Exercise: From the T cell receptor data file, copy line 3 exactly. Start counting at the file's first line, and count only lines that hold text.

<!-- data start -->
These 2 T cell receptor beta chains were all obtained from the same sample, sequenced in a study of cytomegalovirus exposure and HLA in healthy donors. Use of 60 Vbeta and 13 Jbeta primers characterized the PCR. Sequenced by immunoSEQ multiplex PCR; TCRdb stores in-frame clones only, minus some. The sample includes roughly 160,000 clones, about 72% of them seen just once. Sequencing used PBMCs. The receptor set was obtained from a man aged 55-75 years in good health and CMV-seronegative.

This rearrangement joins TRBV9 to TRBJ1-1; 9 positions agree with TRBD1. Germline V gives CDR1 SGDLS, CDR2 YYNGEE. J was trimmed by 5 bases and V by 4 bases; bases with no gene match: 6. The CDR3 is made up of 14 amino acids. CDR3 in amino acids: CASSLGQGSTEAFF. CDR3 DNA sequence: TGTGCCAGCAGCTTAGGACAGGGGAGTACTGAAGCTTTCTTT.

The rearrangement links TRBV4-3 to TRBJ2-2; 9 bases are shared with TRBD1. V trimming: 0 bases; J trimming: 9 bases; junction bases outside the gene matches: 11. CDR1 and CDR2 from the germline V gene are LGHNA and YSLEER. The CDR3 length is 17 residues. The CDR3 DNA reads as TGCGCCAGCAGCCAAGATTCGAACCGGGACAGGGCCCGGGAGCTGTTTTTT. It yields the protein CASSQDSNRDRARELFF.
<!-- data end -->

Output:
The rearrangement links TRBV4-3 to TRBJ2-2; 9 bases are shared with TRBD1. V trimming: 0 bases; J trimming: 9 bases; junction bases outside the gene matches: 11. CDR1 and CDR2 from the germline V gene are LGHNA and YSLEER. The CDR3 length is 17 residues. The CDR3 DNA reads as TGCGCCAGCAGCCAAGATTCGAACCGGGACAGGGCCCGGGAGCTGTTTTTT. It yields the protein CASSQDSNRDRARELFF.